Follow Planet Money’s Kickstarted T-shirt odyssey

By Andrew Lapin

Planet Money's Alex Blumberg poked fun at public radio T-shirts in a video promoting the reporting unit's Kickstarter campaign. (Photo: NPR)

The Planet Money team, including co-creator Alex Blumberg, is talking about its T-shirt reporting project all week on NPR programs and online. (Photo: NPR)

The cotton T-shirt, a public radio merchandising staple, is front and center in a new multimedia project from NPR’s economics-reporting unit Planet Money.

Seven months after raising $590,000 on Kickstarter for a project to track the production and distribution of a T-shirt, Planet Money has launched a website using video and data to tell the story of how its crowdfunded shirt came into the world. Told in five chapters and built by the NPR Apps team, the reporting project begins with a cotton farm in Mississippi and seed labs in Wisconsin before jumping to clothing factories in Bangladesh and Colombia. It ends with its own funders back in America, the beneficiaries of T-shirts they purchased for $25 each along with supporting the stories.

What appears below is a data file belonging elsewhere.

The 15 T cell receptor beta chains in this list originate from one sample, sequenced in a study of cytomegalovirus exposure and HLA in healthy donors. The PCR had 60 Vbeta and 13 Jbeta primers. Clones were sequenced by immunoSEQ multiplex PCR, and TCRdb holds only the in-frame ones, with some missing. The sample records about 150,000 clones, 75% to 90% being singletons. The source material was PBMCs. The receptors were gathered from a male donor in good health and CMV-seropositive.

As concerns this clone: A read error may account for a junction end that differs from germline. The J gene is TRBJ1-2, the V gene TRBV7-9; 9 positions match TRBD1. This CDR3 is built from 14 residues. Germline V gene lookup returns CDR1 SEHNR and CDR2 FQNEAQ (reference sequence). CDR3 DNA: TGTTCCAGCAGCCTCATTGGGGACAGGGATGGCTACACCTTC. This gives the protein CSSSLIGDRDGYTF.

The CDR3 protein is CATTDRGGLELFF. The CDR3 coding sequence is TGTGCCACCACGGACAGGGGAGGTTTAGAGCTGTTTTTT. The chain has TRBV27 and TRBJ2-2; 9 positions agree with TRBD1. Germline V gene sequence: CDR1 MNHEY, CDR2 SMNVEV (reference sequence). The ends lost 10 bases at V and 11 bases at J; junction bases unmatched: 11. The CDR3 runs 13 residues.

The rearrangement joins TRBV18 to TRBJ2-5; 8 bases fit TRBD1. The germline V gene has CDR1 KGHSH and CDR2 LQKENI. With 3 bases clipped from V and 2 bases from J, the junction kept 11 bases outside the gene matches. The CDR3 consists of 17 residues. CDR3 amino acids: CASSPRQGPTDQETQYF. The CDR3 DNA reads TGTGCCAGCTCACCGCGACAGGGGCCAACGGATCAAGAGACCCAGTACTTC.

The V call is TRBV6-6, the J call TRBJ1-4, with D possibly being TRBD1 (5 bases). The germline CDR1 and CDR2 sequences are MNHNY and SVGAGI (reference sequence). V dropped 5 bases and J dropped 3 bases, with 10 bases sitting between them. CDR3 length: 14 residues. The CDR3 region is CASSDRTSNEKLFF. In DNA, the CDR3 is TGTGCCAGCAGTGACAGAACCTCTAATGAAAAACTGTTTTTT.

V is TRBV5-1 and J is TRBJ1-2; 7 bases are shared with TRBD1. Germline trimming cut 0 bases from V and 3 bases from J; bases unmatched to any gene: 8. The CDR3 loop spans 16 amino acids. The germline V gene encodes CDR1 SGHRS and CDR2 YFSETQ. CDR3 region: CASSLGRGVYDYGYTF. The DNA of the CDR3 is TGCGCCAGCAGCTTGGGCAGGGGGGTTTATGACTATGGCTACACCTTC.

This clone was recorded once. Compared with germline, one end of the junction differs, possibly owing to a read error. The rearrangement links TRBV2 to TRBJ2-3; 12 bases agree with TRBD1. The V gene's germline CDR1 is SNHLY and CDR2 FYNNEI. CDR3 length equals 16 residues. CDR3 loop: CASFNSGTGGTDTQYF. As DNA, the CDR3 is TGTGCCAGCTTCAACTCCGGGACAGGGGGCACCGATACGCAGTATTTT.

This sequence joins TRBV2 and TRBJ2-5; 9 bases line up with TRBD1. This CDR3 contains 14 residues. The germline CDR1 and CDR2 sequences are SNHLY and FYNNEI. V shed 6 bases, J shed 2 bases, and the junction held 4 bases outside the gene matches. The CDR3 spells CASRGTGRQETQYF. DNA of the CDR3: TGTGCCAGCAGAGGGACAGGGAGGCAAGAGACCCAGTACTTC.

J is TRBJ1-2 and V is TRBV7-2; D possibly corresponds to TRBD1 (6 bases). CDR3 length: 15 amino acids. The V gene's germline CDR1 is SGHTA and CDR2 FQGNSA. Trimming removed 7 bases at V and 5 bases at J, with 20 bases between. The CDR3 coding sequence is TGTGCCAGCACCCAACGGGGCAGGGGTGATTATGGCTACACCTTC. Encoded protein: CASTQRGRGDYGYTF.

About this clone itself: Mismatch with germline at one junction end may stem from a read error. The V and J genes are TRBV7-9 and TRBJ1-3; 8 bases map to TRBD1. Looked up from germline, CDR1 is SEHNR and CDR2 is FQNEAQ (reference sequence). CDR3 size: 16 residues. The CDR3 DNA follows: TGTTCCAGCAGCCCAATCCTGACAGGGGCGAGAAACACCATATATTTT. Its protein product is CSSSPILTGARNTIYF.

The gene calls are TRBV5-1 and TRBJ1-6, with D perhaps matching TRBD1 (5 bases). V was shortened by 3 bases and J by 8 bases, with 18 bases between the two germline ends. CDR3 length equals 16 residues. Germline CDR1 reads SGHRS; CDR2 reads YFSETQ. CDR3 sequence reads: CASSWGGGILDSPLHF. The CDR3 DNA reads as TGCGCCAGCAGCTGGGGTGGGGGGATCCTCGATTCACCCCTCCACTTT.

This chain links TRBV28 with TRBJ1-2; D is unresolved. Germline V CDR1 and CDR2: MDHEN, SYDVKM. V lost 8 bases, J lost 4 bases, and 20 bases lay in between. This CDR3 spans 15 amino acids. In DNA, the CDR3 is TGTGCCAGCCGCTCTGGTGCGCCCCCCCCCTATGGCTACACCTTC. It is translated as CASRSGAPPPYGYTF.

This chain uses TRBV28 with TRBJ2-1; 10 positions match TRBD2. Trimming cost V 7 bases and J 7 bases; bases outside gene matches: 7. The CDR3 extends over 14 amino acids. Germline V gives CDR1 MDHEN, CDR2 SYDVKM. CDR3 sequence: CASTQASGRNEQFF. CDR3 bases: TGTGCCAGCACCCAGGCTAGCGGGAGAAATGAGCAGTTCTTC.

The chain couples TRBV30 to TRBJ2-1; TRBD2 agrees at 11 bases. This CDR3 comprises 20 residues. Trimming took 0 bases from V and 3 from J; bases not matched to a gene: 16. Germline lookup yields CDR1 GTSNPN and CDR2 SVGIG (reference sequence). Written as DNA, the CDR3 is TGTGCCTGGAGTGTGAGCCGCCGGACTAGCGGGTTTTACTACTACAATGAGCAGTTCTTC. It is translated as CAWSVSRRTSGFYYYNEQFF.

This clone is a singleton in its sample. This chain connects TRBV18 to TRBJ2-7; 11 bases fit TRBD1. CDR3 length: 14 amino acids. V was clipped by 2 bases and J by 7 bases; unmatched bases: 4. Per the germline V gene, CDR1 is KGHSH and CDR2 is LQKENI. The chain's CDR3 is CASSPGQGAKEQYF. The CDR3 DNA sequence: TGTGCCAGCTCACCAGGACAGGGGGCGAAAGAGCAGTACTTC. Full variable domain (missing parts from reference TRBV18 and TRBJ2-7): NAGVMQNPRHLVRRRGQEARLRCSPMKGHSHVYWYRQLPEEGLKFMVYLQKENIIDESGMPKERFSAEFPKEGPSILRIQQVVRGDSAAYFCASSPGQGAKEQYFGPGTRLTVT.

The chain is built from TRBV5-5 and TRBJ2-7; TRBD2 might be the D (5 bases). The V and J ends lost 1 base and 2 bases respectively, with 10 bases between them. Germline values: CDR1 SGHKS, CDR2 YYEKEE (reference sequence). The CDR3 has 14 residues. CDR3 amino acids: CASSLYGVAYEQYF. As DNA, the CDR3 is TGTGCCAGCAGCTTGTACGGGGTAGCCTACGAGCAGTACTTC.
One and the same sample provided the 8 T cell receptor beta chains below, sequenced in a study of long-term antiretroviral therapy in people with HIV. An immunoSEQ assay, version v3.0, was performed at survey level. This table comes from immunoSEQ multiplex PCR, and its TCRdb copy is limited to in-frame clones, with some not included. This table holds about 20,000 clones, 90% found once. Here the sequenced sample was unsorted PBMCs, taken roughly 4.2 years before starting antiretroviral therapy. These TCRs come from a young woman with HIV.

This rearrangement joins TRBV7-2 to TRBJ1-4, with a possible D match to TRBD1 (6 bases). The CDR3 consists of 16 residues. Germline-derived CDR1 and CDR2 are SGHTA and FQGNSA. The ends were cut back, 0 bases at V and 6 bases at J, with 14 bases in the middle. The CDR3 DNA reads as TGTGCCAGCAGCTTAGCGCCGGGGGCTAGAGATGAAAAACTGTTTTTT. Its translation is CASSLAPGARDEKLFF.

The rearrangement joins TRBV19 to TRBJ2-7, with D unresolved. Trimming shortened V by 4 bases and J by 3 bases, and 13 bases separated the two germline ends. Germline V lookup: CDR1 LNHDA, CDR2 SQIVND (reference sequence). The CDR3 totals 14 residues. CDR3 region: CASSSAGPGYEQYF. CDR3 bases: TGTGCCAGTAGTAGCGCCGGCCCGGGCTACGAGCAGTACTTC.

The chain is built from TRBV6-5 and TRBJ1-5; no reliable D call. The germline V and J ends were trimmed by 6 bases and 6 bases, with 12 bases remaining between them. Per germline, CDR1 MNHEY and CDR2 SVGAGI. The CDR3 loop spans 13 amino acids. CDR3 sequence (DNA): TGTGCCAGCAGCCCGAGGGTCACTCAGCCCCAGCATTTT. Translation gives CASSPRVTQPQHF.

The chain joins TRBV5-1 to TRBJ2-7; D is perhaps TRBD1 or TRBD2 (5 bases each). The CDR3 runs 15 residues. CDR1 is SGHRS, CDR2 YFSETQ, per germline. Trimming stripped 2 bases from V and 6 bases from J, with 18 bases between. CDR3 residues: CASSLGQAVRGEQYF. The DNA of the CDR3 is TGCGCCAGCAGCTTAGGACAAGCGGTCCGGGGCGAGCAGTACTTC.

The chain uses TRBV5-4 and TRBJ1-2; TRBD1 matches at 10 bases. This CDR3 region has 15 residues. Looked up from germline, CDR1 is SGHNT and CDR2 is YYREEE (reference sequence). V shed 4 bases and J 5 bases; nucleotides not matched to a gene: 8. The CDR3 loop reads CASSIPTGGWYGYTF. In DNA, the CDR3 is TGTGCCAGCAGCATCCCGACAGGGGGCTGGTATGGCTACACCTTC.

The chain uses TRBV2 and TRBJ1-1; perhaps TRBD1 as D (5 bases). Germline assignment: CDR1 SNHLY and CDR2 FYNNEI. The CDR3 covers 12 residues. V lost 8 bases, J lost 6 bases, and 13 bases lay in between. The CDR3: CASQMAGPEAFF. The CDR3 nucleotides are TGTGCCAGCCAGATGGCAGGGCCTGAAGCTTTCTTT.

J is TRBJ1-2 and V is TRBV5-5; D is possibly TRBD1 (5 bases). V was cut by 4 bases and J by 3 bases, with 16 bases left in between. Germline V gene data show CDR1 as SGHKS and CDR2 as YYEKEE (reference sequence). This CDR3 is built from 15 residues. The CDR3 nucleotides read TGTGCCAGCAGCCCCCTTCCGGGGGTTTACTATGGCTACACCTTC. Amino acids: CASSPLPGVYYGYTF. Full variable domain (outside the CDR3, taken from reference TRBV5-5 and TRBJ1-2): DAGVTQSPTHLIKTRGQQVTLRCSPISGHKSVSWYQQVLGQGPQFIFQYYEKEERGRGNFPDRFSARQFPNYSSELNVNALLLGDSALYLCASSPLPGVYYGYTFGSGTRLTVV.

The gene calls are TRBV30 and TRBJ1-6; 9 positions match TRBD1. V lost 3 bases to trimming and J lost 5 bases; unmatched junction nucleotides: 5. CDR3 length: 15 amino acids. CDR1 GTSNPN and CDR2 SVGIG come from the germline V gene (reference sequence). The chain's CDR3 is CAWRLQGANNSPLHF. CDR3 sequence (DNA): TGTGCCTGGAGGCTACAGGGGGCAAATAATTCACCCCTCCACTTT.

“We wanted to tell the story of our clothes, the way the vast majority of our clothes are actually made,” Planet Money co-creator Alex Blumberg says in the introductory video.

Planet Money is dubbing this week “Planet Money T-Shirt Week.” In addition to their web reporting, team members are appearing all week on NPR programs including Morning Edition, Weekend Edition and All Things Considered to discuss the project. The shirt itself, which features an illustration of a squirrel holding a martini, is still available for purchase through Dec. 31; NPR will place a second order of shirts for interested listeners.

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